See how we helped Michael

"Fantastic! The legal document I used was so comprehensive and easy to complete. It is very reassuring to know my business now has this level of protection"

Michael S, London

The basics

The basics

Related services

Contents

The basics

In England, Wales and Northern Ireland, a partnership has no separate legal identity, so it can't own assets or enter into contracts in its own right. The partners own the assets and are personally liable for contracts entered into by the partnership and any debts of the partnership. A partnership can sue or be sued in its own name. However, the partners are personally liable if the court gives a judgment against the partnership.

A partnership is an association between 2 or more people formed to carry on a common business with a view to making a profit.

Note that a partnership is different from a limited liability partnership.

It's normal for the partners in the UK to put in a place a written partnership agreement, which includes details such as:

  • How the business will be run
  • How profits (and losses) are shared
  • How much capital each partner contributes
  • Arrangements for introducing new partners
  • How much each partner can draw from the business
  • What happens if a partner becomes ill, dies, or wants to leave the partnership

The advantages and disadvantages of a partnership compared to a company are much like those of a sole trader, but with these extra considerations:

Advantages

  • The structure of the partnership can be tailored to what the partners want and this can be done through the partnership agreement.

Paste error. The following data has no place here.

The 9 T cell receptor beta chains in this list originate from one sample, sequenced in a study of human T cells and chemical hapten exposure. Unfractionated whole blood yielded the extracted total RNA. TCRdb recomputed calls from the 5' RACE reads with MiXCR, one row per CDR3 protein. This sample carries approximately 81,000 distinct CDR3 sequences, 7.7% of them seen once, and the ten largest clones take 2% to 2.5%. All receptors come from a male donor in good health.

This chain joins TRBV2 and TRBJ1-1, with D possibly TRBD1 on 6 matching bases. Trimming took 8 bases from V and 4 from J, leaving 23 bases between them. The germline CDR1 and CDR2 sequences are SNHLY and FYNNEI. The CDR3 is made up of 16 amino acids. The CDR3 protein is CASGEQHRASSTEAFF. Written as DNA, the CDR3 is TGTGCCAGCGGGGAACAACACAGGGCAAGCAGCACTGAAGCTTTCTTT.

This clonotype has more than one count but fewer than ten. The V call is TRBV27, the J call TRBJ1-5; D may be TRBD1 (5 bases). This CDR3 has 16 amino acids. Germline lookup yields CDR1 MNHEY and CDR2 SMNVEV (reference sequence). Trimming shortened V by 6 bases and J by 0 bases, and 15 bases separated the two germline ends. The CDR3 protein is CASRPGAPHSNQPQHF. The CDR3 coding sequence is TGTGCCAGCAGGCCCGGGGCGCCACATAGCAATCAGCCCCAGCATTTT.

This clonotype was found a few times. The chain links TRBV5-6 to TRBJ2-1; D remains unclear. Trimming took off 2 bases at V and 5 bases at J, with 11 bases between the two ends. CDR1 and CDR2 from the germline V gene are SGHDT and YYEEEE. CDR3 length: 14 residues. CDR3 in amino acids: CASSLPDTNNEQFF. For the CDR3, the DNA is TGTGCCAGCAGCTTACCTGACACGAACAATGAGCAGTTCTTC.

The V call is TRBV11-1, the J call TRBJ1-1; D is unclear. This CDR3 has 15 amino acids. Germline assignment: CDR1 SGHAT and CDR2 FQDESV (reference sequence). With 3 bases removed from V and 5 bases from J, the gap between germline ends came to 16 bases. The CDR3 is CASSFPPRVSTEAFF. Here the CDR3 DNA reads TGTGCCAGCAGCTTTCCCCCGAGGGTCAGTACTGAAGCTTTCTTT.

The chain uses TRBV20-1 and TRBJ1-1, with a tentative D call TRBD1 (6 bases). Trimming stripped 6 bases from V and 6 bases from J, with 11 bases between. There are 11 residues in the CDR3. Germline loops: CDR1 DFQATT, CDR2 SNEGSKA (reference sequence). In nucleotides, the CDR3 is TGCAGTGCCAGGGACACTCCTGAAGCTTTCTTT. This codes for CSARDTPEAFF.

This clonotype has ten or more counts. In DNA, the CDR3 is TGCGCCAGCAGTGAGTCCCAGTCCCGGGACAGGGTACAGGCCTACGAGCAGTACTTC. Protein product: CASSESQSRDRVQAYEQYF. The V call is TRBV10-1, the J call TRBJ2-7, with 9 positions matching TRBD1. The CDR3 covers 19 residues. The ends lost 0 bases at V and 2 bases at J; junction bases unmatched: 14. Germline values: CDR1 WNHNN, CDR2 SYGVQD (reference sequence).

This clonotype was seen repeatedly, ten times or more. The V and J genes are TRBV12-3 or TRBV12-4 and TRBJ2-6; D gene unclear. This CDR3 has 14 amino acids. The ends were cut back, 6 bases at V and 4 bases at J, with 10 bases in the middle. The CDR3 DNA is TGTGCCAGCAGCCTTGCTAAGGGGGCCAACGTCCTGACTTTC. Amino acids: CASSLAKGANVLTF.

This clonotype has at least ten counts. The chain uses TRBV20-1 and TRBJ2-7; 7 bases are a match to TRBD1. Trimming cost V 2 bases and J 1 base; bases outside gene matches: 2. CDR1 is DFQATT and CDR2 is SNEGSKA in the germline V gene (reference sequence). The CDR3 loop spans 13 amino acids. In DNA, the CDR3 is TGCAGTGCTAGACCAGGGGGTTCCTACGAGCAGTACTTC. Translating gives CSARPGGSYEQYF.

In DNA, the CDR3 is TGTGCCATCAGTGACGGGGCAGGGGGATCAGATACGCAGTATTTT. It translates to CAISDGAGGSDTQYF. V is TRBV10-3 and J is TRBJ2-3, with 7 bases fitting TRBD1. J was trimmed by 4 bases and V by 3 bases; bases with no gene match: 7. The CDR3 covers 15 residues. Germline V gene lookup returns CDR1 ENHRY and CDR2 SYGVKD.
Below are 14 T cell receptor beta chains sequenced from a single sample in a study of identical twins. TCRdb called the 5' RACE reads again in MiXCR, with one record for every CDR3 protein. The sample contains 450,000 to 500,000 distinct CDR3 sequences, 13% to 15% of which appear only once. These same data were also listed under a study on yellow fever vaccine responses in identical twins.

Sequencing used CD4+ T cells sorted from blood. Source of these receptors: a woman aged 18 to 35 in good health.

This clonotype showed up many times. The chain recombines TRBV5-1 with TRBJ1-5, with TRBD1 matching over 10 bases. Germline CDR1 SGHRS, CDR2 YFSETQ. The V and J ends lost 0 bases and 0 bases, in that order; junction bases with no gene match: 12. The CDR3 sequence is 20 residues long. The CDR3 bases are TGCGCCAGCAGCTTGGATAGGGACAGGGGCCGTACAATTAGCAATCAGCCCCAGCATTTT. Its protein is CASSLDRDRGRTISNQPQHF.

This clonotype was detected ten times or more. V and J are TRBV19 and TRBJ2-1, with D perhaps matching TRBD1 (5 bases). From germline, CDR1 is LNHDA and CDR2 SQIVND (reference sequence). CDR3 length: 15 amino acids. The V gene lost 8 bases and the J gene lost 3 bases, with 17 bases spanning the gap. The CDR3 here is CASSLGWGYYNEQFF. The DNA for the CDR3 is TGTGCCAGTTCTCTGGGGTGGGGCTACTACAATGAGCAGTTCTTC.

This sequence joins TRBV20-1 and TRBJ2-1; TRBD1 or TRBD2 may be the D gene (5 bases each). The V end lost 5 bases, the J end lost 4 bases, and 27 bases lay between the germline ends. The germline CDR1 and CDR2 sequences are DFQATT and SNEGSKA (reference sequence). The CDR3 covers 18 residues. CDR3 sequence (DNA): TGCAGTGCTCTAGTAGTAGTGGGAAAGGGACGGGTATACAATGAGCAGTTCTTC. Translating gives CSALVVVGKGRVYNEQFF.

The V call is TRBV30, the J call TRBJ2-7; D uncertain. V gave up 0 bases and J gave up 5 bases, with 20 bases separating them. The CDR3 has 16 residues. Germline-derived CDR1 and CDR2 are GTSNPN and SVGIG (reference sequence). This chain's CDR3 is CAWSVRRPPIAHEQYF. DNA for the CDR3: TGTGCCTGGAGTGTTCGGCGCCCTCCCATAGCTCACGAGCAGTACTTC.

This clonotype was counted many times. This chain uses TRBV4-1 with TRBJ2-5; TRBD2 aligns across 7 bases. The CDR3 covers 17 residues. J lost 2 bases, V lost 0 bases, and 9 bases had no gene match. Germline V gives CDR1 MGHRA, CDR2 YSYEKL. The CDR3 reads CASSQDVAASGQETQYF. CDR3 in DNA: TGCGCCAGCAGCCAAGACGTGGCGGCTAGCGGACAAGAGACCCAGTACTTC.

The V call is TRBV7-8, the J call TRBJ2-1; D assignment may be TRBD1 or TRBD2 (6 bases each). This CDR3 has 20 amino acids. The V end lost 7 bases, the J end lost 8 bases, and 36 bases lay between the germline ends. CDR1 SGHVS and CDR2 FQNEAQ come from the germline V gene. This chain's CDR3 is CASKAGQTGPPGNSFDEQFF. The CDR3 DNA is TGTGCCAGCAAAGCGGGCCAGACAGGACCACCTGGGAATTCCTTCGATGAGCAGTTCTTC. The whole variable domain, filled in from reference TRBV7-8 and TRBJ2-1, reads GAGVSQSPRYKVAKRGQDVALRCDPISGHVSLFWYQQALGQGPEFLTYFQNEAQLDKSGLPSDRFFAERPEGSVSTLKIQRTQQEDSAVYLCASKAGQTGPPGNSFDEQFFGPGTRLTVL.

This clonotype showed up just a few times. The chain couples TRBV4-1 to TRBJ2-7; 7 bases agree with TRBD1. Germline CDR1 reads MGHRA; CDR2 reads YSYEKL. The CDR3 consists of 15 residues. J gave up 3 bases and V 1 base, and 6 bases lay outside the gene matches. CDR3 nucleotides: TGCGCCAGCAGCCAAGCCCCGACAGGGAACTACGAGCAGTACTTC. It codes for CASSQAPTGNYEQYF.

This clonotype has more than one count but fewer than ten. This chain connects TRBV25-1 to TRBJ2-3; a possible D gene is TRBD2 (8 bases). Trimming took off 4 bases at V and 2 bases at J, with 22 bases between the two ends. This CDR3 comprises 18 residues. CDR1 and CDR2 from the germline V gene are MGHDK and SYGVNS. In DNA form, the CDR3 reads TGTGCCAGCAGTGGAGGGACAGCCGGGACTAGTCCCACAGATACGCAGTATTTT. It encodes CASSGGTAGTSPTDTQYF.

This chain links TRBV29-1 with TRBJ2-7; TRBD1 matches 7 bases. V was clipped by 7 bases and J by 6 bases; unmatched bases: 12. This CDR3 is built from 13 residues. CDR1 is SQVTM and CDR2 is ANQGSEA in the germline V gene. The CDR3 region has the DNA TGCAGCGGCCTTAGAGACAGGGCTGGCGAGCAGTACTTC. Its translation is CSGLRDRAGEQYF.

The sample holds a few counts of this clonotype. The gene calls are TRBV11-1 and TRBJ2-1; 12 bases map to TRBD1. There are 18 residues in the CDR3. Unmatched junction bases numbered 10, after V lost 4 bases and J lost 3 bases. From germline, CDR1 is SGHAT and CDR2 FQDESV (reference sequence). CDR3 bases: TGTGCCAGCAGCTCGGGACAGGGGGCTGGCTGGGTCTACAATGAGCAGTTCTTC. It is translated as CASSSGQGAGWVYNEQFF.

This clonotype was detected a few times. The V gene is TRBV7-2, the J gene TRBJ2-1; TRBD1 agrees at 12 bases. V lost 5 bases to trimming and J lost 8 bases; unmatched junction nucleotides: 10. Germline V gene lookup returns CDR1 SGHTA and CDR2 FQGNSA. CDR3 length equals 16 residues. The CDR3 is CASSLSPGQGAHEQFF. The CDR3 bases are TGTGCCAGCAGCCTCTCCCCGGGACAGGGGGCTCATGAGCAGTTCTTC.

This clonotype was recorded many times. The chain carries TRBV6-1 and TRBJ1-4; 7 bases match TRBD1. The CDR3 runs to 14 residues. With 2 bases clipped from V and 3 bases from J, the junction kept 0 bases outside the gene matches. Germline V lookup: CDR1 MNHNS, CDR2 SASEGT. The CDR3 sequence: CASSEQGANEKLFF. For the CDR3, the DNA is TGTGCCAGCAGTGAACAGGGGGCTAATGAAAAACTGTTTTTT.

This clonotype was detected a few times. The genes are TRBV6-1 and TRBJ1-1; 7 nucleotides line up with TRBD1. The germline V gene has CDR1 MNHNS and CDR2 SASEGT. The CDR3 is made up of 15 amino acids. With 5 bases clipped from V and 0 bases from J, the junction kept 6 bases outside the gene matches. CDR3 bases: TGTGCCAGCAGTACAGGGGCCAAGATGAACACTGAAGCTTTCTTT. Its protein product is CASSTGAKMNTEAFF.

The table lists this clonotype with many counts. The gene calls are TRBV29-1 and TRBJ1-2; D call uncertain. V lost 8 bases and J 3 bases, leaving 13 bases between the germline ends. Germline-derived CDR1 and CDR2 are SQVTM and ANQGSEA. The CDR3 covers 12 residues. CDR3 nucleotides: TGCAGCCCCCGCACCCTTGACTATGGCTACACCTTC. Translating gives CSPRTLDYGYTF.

• Responsibility for managing the business is shared.
  • The financial risks of the business are also shared.
  • By having a number of partners you're able to have people with different skills involved in running the business.
  • You can raise extra money for your business by bringing in new partners who have to make a capital investment before becoming a partner.
  • The business can be set up with few formalities in much the same way as a sole trader. (However, it's better to have a written partnership agreement.)

Disadvantages

  • All the partners are liable for the debts of the partnership, but each partner is also personally liable for all the debts of the partnership (except tax on profits), even if they were caused by another partner. This is known as 'joint and several liability'. This means that if you're a partner, your personal assets will be at risk if you can't repay the debts of the partnership.
  • If one partner acts negligently, you'll all be held responsible.
  • If you disagree with each other, it can cause problems in running the business.
  • Business decisions, including entering into credit agreements, can be made by one partner but affect you all.